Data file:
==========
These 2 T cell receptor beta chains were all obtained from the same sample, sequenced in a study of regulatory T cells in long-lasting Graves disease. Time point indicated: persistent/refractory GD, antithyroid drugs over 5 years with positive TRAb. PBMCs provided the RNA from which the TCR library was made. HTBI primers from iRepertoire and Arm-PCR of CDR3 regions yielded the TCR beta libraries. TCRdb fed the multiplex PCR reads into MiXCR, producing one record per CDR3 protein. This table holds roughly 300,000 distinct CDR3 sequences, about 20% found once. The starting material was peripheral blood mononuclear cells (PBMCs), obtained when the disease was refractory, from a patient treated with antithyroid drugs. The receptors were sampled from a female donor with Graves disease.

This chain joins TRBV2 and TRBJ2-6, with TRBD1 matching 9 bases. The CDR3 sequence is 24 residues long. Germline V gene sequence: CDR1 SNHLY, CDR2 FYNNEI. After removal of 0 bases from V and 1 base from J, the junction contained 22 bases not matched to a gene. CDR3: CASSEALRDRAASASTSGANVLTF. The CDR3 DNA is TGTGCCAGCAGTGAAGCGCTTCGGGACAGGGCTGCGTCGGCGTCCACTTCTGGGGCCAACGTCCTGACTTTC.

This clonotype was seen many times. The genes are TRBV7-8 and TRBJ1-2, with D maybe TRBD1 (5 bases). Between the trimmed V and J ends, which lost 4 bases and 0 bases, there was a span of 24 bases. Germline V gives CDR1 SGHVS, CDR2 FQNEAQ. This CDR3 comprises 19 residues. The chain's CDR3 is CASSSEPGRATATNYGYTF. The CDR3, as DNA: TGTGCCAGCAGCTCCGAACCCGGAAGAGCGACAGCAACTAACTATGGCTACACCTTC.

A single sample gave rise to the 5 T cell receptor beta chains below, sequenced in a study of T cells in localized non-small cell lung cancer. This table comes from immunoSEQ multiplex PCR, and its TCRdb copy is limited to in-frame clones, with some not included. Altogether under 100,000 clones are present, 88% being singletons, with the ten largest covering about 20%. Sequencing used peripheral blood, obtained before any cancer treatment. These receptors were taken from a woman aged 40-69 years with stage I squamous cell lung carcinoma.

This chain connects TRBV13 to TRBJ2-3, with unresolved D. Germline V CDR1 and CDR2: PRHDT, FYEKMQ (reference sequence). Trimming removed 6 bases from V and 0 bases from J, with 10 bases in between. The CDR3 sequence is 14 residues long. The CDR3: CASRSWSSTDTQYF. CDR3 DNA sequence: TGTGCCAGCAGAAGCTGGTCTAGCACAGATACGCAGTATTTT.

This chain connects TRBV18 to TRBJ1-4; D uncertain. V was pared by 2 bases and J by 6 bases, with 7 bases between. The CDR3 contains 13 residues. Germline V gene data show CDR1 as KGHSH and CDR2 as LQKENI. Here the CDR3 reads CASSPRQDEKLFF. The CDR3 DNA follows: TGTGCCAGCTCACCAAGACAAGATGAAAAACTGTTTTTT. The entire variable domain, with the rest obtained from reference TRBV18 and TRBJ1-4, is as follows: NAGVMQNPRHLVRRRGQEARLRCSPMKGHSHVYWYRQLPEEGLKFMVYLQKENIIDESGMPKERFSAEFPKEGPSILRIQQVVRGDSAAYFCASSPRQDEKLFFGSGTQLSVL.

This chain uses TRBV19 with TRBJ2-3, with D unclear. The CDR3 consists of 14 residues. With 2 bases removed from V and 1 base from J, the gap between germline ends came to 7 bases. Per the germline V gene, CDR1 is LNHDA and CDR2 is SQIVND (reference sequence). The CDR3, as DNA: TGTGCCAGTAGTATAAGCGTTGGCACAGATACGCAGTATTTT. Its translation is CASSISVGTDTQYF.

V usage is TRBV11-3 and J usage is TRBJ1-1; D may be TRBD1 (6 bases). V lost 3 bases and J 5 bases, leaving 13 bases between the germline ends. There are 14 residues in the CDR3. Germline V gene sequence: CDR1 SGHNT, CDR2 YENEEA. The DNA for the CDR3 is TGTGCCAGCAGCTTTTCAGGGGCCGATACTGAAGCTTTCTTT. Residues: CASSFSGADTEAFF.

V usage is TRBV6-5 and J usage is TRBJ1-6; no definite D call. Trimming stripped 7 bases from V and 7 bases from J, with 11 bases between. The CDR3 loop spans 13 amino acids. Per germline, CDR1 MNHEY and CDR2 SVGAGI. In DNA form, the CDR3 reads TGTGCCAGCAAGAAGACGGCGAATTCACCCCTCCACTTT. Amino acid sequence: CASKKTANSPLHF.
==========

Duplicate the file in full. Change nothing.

These 2 T cell receptor beta chains were all obtained from the same sample, sequenced in a study of regulatory T cells in long-lasting Graves disease. Time point indicated: persistent/refractory GD, antithyroid drugs over 5 years with positive TRAb. PBMCs provided the RNA from which the TCR library was made. HTBI primers from iRepertoire and Arm-PCR of CDR3 regions yielded the TCR beta libraries. TCRdb fed the multiplex PCR reads into MiXCR, producing one record per CDR3 protein. This table holds roughly 300,000 distinct CDR3 sequences, about 20% found once. The starting material was peripheral blood mononuclear cells (PBMCs), obtained when the disease was refractory, from a patient treated with antithyroid drugs. The receptors were sampled from a female donor with Graves disease.

This chain joins TRBV2 and TRBJ2-6, with TRBD1 matching 9 bases. The CDR3 sequence is 24 residues long. Germline V gene sequence: CDR1 SNHLY, CDR2 FYNNEI. After removal of 0 bases from V and 1 base from J, the junction contained 22 bases not matched to a gene. CDR3: CASSEALRDRAASASTSGANVLTF. The CDR3 DNA is TGTGCCAGCAGTGAAGCGCTTCGGGACAGGGCTGCGTCGGCGTCCACTTCTGGGGCCAACGTCCTGACTTTC.

This clonotype was seen many times. The genes are TRBV7-8 and TRBJ1-2, with D maybe TRBD1 (5 bases). Between the trimmed V and J ends, which lost 4 bases and 0 bases, there was a span of 24 bases. Germline V gives CDR1 SGHVS, CDR2 FQNEAQ. This CDR3 comprises 19 residues. The chain's CDR3 is CASSSEPGRATATNYGYTF. The CDR3, as DNA: TGTGCCAGCAGCTCCGAACCCGGAAGAGCGACAGCAACTAACTATGGCTACACCTTC.

A single sample gave rise to the 5 T cell receptor beta chains below, sequenced in a study of T cells in localized non-small cell lung cancer. This table comes from immunoSEQ multiplex PCR, and its TCRdb copy is limited to in-frame clones, with some not included. Altogether under 100,000 clones are present, 88% being singletons, with the ten largest covering about 20%. Sequencing used peripheral blood, obtained before any cancer treatment. These receptors were taken from a woman aged 40-69 years with stage I squamous cell lung carcinoma.

This chain connects TRBV13 to TRBJ2-3, with unresolved D. Germline V CDR1 and CDR2: PRHDT, FYEKMQ (reference sequence). Trimming removed 6 bases from V and 0 bases from J, with 10 bases in between. The CDR3 sequence is 14 residues long. The CDR3: CASRSWSSTDTQYF. CDR3 DNA sequence: TGTGCCAGCAGAAGCTGGTCTAGCACAGATACGCAGTATTTT.

This chain connects TRBV18 to TRBJ1-4; D uncertain. V was pared by 2 bases and J by 6 bases, with 7 bases between. The CDR3 contains 13 residues. Germline V gene data show CDR1 as KGHSH and CDR2 as LQKENI. Here the CDR3 reads CASSPRQDEKLFF. The CDR3 DNA follows: TGTGCCAGCTCACCAAGACAAGATGAAAAACTGTTTTTT. The entire variable domain, with the rest obtained from reference TRBV18 and TRBJ1-4, is as follows: NAGVMQNPRHLVRRRGQEARLRCSPMKGHSHVYWYRQLPEEGLKFMVYLQKENIIDESGMPKERFSAEFPKEGPSILRIQQVVRGDSAAYFCASSPRQDEKLFFGSGTQLSVL.

This chain uses TRBV19 with TRBJ2-3, with D unclear. The CDR3 consists of 14 residues. With 2 bases removed from V and 1 base from J, the gap between germline ends came to 7 bases. Per the germline V gene, CDR1 is LNHDA and CDR2 is SQIVND (reference sequence). The CDR3, as DNA: TGTGCCAGTAGTATAAGCGTTGGCACAGATACGCAGTATTTT. Its translation is CASSISVGTDTQYF.

V usage is TRBV11-3 and J usage is TRBJ1-1; D may be TRBD1 (6 bases). V lost 3 bases and J 5 bases, leaving 13 bases between the germline ends. There are 14 residues in the CDR3. Germline V gene sequence: CDR1 SGHNT, CDR2 YENEEA. The DNA for the CDR3 is TGTGCCAGCAGCTTTTCAGGGGCCGATACTGAAGCTTTCTTT. Residues: CASSFSGADTEAFF.

V usage is TRBV6-5 and J usage is TRBJ1-6; no definite D call. Trimming stripped 7 bases from V and 7 bases from J, with 11 bases between. The CDR3 loop spans 13 amino acids. Per germline, CDR1 MNHEY and CDR2 SVGAGI. In DNA form, the CDR3 reads TGTGCCAGCAAGAAGACGGCGAATTCACCCCTCCACTTT. Amino acid sequence: CASKKTANSPLHF.